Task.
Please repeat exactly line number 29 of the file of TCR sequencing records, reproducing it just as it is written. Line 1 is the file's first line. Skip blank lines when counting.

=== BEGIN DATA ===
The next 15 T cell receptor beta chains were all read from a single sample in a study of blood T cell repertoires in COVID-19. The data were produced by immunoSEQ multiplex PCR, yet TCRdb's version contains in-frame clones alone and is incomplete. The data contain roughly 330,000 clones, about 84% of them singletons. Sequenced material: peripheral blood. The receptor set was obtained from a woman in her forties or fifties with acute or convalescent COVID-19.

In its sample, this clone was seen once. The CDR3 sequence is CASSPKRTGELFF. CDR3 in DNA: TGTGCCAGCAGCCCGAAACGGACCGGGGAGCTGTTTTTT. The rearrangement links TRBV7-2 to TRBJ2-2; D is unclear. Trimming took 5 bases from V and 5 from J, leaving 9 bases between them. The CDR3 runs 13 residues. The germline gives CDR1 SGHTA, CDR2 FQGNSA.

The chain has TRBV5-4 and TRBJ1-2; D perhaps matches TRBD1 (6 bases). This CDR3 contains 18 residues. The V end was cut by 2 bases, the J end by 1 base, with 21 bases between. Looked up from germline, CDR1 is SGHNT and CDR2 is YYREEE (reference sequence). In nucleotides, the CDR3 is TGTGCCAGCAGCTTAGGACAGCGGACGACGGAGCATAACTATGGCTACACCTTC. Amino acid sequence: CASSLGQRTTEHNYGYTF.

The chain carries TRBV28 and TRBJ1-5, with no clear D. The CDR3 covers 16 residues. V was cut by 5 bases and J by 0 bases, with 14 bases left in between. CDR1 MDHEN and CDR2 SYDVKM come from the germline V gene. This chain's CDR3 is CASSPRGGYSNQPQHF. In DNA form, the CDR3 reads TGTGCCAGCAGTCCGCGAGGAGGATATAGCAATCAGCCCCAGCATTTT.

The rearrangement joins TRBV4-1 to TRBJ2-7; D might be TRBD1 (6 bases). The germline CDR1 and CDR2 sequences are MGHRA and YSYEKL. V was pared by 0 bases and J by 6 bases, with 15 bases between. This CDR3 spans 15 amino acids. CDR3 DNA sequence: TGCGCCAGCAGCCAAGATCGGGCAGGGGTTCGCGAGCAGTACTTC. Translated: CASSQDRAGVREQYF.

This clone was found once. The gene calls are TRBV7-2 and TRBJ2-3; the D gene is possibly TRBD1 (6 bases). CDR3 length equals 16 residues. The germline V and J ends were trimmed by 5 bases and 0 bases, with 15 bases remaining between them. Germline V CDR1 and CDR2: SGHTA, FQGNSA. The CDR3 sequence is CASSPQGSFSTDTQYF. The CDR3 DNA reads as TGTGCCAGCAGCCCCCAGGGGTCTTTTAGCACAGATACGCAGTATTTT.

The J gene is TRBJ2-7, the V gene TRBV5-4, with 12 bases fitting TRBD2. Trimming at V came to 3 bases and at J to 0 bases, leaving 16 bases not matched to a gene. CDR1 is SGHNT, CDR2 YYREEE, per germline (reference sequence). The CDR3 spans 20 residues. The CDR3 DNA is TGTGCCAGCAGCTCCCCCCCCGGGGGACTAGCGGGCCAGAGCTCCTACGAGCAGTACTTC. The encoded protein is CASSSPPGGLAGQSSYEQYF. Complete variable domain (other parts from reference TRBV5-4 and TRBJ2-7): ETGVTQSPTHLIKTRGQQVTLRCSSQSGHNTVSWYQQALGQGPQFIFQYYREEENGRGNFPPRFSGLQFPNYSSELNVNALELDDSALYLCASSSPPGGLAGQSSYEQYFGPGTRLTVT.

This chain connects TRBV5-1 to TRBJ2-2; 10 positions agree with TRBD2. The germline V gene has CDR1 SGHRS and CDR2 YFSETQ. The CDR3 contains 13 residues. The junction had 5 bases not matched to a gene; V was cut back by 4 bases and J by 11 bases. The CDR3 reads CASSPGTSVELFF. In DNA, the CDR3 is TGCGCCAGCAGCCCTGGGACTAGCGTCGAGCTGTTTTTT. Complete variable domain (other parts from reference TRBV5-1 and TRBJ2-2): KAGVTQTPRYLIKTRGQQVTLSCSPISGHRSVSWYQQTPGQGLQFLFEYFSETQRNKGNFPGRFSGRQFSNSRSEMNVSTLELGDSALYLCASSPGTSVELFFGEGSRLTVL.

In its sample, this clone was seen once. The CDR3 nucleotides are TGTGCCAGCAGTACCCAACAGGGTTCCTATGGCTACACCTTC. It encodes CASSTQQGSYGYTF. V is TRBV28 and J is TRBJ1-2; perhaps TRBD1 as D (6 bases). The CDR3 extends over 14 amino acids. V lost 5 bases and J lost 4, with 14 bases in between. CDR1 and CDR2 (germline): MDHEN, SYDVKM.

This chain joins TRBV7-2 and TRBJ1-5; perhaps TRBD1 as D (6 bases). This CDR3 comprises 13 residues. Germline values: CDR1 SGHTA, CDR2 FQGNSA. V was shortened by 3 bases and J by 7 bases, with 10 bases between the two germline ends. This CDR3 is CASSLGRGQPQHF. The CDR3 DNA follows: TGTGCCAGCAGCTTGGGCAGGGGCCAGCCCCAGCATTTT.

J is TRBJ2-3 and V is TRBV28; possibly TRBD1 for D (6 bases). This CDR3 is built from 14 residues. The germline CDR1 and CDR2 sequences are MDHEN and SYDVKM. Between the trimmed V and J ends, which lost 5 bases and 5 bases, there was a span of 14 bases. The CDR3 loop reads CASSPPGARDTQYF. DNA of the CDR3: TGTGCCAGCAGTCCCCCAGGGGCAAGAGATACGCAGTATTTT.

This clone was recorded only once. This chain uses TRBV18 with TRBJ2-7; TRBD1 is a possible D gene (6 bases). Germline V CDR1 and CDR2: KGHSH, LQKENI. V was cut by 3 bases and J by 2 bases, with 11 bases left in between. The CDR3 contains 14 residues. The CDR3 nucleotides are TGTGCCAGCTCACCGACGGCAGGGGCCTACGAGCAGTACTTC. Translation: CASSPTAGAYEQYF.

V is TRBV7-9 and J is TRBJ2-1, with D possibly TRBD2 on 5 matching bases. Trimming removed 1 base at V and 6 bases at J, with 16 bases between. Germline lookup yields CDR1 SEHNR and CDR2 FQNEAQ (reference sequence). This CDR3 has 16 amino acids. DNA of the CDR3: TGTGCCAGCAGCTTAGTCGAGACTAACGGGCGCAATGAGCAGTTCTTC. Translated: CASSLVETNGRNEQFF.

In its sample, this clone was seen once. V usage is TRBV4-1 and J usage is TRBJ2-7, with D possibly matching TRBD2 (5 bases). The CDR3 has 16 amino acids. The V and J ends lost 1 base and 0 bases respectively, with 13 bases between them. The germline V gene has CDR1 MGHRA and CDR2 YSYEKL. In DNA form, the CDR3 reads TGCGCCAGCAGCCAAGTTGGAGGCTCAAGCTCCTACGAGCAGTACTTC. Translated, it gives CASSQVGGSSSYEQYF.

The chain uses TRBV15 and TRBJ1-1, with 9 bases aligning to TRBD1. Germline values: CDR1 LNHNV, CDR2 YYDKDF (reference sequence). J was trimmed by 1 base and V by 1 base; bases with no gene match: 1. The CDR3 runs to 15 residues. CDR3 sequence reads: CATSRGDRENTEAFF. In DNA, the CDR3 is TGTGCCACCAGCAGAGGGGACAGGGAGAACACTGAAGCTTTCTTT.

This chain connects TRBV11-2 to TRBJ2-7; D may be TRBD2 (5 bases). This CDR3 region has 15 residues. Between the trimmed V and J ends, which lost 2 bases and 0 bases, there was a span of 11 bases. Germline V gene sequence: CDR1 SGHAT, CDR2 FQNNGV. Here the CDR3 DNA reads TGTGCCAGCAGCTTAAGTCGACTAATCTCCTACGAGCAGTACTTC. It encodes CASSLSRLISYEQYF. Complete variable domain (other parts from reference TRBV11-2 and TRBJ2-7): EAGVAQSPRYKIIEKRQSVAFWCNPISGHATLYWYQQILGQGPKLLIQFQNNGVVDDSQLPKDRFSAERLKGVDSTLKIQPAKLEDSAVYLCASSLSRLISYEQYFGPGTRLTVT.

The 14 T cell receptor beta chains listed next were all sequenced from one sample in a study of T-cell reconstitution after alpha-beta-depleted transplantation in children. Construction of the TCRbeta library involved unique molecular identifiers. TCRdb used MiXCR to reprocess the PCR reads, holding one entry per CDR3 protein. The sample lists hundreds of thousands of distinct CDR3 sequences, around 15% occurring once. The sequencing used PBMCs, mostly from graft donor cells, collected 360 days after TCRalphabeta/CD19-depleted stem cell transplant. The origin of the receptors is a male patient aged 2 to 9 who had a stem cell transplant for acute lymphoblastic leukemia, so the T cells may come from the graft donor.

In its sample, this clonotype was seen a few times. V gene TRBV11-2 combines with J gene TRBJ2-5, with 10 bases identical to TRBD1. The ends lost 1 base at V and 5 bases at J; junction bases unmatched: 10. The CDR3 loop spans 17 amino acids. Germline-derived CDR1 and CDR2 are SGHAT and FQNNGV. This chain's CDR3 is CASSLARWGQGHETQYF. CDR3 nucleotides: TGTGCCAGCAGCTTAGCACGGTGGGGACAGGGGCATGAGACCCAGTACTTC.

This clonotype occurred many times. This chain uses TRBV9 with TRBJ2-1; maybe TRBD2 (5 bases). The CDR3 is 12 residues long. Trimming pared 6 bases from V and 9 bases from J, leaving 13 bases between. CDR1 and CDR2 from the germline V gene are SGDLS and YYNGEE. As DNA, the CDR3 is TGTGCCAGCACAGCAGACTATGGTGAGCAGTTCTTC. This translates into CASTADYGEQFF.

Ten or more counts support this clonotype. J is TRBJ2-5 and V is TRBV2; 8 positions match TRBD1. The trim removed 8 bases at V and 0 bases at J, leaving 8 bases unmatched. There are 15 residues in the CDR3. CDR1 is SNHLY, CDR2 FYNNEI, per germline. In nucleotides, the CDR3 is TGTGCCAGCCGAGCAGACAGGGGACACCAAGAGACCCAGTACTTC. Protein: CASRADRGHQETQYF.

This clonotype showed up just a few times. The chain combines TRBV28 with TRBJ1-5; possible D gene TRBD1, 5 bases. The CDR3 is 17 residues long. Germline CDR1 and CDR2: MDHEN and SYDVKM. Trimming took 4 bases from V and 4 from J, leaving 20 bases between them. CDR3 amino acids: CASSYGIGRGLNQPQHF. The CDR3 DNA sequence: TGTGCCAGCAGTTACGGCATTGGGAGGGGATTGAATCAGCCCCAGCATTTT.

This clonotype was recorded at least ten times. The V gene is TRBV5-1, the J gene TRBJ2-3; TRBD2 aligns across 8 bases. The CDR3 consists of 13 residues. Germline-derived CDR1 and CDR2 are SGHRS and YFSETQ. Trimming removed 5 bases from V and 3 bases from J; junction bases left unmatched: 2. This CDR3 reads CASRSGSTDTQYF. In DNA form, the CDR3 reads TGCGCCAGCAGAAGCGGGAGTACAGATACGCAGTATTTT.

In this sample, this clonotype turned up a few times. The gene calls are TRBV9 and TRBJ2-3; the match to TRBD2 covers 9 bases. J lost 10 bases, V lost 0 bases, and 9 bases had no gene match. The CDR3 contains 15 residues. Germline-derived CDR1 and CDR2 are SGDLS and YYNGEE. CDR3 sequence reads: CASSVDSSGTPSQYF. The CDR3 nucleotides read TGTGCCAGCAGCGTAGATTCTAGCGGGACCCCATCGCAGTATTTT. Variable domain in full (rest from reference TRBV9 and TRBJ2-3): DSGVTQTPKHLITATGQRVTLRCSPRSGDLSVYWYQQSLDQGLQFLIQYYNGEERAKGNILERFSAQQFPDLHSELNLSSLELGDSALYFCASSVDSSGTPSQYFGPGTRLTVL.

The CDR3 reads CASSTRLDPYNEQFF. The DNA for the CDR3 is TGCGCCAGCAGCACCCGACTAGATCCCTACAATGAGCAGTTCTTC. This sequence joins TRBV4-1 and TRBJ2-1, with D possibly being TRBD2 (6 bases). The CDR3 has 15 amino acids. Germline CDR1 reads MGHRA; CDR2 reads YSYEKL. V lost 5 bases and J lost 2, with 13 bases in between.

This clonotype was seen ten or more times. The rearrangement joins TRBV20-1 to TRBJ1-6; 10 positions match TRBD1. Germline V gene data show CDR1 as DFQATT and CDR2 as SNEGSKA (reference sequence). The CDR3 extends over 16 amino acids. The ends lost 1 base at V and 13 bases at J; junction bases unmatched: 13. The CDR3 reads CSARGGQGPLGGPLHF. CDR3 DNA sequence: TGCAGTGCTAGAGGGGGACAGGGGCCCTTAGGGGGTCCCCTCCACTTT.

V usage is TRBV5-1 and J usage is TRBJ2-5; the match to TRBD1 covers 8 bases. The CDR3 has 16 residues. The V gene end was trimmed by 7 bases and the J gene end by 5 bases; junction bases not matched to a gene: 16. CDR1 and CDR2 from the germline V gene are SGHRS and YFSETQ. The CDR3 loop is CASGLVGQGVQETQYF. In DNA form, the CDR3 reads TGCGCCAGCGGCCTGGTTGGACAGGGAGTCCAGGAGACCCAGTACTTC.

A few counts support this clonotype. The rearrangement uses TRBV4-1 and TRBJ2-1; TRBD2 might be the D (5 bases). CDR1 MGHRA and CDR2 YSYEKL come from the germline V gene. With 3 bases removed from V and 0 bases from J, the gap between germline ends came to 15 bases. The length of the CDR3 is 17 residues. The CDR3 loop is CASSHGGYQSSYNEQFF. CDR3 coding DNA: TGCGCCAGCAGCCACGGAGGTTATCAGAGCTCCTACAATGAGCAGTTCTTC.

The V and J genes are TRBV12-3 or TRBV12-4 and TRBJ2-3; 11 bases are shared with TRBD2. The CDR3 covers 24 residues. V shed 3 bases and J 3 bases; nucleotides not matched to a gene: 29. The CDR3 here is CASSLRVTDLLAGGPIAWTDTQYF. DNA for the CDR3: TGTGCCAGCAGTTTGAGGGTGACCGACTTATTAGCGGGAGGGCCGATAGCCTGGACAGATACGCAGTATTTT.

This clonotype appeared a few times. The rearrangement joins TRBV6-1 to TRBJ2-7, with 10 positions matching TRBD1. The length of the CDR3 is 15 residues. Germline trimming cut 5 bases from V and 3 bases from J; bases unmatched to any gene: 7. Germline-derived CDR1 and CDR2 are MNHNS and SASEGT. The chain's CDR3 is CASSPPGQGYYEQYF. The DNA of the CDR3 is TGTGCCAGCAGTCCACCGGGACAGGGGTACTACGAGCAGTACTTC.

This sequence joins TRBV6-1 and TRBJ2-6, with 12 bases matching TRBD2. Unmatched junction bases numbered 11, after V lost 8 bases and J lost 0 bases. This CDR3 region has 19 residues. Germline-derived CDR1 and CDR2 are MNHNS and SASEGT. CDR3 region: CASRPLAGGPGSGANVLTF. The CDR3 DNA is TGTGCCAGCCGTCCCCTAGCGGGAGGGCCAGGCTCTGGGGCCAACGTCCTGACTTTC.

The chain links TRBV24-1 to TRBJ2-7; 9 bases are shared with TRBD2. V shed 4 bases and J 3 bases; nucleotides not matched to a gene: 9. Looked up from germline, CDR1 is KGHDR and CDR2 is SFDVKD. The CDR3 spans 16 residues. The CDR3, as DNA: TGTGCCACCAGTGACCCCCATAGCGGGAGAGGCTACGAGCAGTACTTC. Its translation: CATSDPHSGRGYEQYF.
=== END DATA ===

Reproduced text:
This clonotype appeared a few times. The rearrangement joins TRBV6-1 to TRBJ2-7, with 10 positions matching TRBD1. The length of the CDR3 is 15 residues. Germline trimming cut 5 bases from V and 3 bases from J; bases unmatched to any gene: 7. Germline-derived CDR1 and CDR2 are MNHNS and SASEGT. The chain's CDR3 is CASSPPGQGYYEQYF. The DNA of the CDR3 is TGTGCCAGCAGTCCACCGGGACAGGGGTACTACGAGCAGTACTTC.